One of the cool things about being a sports card collector is that the cards remind you of things that you have long forgotten. I recently came across a 1988 Topps Rushing Leaders card, highlighting the 1987 season. Did you know that there were only 2 running backs that ran for 1000 yards that year (it was only a 15 game season due to a strike and most players only appeared in 12 games since 3 of them were played with mostly replacement players – about 15 % of the league did cross the picket lines)?
The 2 running backs? Eric Dickerson and Charles White. Charles White led the NFL with just under 1400 yards and Dickerson was second with just under 1300.
The story gets a bit more bizarre – White was actually Dickerson’s backup. Here is how that happened. Dickerson started the season as the Rams #1 RB, with White as his backup. After the 2nd week of the season, most of the players went on strike, but some crossed the picket lines to keep playing. Dickerson stayed away, White crossed the picket line. White became the starter. After an inauspicious debut of 9 carries for 18 yards, White busted out in week 4 with 166 yards vs. the Steelers. Charles White had, up until that point, managed 1 – 100 yard game and just 1400 yards in his 6+ year NFL career. He tore off another 100 yard game in Week 5 and then the strike ended. Dickerson was back for week 6, had about half as many carries as White in the game and then was summarily traded to the Colts. In case you don’t remember 1987, Eric Dickerson was the best RB on the planet, having just run for 1800 yards in 1986 and he was just 27 years old. With Dickerson gone, White retained the starting role and reeled off 5 more 100 yard games. Dickerson in the meantime, got off to a slow start with the Colts, but then managed to average 122 yards a game for the rest of the season to not only finish second in the league in total rushing yards, but to lead the AFC in rushing yards despite having played 3 games less than Curt Warner.
Dickerson would have just 2 more great seasons before turning into a pumpkin at age 30. Charles White would manage just 323 more yards in the NFL, getting hurt early in 1988 and losing his starting job to Greg Bell before retiring.
I recently decided to buy back a small piece of my youth and purchased a 1984 Topps complete set. It was fun reliving the memories of the 1983 season and my 10 year old self putting together the set. Living in NJ in 1983, there was excitement over the big rookie in NY that took the league by storm – Darryl Strawberry. His rookie card is in that set, along with another NY rookie who wouldn’t really make an impact until the next season – Don Mattingly. There are also cards of a very young Tony Gwynn, Cal Ripken, Wade Boggs and Ryne Sandberg, a very old Pete Rose and my all-time favorite name Doug Gwosdz (pronounced GOOSH, had the nickname “Eyechart”).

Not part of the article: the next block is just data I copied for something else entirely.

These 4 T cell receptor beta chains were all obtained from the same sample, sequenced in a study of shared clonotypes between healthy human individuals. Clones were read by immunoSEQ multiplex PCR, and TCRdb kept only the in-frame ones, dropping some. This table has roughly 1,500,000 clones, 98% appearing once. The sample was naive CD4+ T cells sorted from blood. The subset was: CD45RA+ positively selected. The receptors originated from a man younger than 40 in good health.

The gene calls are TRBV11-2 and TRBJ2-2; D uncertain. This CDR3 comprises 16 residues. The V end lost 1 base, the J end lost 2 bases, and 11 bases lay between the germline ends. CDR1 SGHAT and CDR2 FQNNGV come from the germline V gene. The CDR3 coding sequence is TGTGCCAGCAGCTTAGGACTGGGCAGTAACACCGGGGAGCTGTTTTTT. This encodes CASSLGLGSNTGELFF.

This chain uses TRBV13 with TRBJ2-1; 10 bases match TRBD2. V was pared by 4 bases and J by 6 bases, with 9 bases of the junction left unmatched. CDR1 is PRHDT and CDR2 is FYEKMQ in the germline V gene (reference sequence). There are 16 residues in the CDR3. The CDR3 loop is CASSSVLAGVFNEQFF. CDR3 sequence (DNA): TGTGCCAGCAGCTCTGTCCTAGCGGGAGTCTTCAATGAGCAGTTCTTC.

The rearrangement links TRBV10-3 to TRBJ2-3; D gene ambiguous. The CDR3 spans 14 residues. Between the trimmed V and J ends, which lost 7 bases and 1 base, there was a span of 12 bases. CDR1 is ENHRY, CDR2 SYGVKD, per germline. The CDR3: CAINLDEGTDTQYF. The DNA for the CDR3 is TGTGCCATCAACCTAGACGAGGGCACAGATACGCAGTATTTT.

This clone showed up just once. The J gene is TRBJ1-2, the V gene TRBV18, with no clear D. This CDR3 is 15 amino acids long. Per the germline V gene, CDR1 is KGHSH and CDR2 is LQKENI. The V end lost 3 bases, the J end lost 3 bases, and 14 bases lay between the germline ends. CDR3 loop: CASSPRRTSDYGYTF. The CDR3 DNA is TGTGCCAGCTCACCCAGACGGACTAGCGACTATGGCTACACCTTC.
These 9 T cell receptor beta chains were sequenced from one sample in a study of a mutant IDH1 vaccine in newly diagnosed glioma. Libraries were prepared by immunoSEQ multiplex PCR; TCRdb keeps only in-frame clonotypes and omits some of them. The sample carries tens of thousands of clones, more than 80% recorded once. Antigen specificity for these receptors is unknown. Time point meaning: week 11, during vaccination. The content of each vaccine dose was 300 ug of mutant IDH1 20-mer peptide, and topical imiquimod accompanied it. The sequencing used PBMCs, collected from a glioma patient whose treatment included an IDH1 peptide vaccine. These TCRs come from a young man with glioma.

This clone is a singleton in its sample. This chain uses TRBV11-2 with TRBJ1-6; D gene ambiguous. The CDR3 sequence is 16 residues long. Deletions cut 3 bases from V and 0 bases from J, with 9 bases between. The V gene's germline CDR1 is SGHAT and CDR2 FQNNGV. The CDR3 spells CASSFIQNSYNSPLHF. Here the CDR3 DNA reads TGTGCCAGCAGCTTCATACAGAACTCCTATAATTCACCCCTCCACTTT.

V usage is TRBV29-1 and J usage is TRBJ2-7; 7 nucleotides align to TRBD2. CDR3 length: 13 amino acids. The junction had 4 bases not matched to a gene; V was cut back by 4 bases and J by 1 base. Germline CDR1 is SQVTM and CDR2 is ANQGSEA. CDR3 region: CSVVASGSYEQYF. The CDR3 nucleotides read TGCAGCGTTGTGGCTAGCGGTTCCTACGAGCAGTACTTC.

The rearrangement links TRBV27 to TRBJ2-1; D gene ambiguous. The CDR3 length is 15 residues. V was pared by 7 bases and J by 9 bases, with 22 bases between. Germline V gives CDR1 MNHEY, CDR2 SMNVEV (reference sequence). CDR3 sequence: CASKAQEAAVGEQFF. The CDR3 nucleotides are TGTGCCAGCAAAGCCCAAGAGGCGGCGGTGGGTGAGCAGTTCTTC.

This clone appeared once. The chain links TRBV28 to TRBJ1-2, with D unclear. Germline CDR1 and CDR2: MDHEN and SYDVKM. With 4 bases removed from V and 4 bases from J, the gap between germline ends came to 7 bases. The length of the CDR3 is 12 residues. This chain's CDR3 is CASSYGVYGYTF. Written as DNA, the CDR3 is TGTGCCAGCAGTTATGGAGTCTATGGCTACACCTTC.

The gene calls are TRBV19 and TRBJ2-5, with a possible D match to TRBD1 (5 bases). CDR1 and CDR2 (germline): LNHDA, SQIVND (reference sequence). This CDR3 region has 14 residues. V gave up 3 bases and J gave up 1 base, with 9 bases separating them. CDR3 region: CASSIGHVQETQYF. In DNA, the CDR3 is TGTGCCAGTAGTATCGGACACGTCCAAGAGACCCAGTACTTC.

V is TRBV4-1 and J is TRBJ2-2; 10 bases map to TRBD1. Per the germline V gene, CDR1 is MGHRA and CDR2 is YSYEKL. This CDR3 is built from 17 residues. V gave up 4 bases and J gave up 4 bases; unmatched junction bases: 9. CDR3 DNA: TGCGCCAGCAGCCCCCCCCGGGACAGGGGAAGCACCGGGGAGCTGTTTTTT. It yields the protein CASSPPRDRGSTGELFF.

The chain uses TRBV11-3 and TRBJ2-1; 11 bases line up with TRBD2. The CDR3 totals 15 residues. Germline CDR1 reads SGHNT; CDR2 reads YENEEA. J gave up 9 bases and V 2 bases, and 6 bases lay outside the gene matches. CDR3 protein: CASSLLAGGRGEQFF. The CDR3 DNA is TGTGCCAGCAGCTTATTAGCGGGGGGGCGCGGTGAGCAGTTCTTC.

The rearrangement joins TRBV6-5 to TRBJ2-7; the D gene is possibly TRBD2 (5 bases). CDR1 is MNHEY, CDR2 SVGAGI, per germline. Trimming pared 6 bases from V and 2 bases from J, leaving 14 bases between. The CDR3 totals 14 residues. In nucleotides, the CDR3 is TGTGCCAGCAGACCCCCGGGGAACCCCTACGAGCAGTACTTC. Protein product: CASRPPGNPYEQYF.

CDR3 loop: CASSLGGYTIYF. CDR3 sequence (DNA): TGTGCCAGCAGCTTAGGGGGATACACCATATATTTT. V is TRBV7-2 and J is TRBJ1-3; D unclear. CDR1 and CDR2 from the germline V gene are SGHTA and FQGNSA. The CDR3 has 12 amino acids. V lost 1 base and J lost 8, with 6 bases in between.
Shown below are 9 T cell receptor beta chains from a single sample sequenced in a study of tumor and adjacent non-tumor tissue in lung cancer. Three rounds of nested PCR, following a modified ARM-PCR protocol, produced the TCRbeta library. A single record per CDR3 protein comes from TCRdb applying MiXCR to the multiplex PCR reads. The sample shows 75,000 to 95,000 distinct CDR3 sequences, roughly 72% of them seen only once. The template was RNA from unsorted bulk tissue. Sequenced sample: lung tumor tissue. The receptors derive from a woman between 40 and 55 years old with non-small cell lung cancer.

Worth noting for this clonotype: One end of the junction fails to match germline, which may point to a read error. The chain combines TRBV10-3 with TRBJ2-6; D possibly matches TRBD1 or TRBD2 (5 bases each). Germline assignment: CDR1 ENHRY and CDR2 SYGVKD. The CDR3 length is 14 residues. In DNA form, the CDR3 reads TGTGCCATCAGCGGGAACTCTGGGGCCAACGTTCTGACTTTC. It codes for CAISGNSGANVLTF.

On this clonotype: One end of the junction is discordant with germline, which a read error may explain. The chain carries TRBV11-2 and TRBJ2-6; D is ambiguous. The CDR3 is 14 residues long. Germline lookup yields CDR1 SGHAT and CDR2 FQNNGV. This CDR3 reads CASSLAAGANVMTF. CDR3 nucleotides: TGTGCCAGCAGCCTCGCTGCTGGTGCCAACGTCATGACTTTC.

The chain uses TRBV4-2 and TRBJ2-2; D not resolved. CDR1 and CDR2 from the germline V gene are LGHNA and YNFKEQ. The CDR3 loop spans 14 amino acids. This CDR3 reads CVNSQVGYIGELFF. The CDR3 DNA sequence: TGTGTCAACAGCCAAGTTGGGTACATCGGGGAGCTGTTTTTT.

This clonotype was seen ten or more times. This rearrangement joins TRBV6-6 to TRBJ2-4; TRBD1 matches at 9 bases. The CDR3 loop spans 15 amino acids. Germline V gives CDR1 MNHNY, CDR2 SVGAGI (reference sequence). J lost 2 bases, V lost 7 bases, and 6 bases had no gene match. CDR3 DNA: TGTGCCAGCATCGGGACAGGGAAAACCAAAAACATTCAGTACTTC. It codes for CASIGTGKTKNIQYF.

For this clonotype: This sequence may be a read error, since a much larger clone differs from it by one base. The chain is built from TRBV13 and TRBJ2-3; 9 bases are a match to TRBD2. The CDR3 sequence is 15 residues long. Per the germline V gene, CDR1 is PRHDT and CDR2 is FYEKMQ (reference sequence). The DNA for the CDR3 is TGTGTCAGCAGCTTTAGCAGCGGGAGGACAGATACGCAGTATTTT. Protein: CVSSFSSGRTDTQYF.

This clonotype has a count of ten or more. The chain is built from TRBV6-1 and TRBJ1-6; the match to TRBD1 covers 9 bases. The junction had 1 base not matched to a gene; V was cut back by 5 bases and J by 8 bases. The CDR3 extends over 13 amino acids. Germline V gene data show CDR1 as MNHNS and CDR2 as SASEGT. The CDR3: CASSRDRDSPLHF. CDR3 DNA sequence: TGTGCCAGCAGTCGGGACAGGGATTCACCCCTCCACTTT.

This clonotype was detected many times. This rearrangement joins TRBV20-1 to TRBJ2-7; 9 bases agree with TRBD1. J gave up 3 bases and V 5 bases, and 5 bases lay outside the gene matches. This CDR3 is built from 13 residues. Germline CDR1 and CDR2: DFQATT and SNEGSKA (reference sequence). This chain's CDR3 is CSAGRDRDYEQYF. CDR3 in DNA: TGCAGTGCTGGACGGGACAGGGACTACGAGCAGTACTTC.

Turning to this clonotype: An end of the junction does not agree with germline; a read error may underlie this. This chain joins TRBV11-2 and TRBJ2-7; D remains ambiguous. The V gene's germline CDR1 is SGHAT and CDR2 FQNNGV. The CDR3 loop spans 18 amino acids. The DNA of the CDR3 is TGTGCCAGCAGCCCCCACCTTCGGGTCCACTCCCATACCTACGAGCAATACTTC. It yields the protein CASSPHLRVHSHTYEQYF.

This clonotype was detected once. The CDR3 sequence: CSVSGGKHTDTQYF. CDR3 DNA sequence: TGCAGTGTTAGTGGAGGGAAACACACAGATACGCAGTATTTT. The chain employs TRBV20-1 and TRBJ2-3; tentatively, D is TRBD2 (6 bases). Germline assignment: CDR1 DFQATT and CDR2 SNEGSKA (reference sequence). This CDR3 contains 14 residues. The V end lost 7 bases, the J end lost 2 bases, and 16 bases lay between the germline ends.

One of the cards that caught my eye was a highlights card that had Steve Carlton, Nolan Ryan and Gaylord Perry on it. I had forgotten this, but 1983 was the year that Walter Johnson’s 55+ year old record for strikeouts in a career fell, and 3 pitchers managed to pass the total of 3,509. Here is the way things stacked up going into the 1983 season:
Obviously Nolan Ryan was the one who was going to break the record first give he was just 15 behind Johnson going into the season. Ryan was starting to look like it might be near the end for him – he had been good but not great for a couple of seasons, so 4,000 strikeouts looked like it might be his upper limit. Perry was a bit of a longshot to catch Johnson because of his age and general ineffectiveness over the previous few seasons. Carlton, despite 1983 being his 38 year old season, had come off this 1982 season:
Cy Young Award
Ryan passed Johnson first and then Carlton and then Perry. Something strange then happened at the end of 1983. Here is how Ryan and Carlton pitched that season:
Carlton again led the league in IP AND SO, at age 38! So despite being the first pitcher to pass Walter Johnson, Nolan Ryan was not the all-time strikeout leader at the end of 1983:
Carlton was not nearly as good at age 39 in 1984 (nor for the rest of his career) and Ryan was about as good as he had been the previous 4 seasons, allowing Ryan to finish up 1984 as the all-time strikeout leader, a spot from which he never looked back, adding 1840 strikeouts to his career total after age 37. Since Johnson’s record was initially broken, 5 other pitchers passed the 3,509 total. For one brief season, Steve Carlton was baseball’s all-time strikeout king.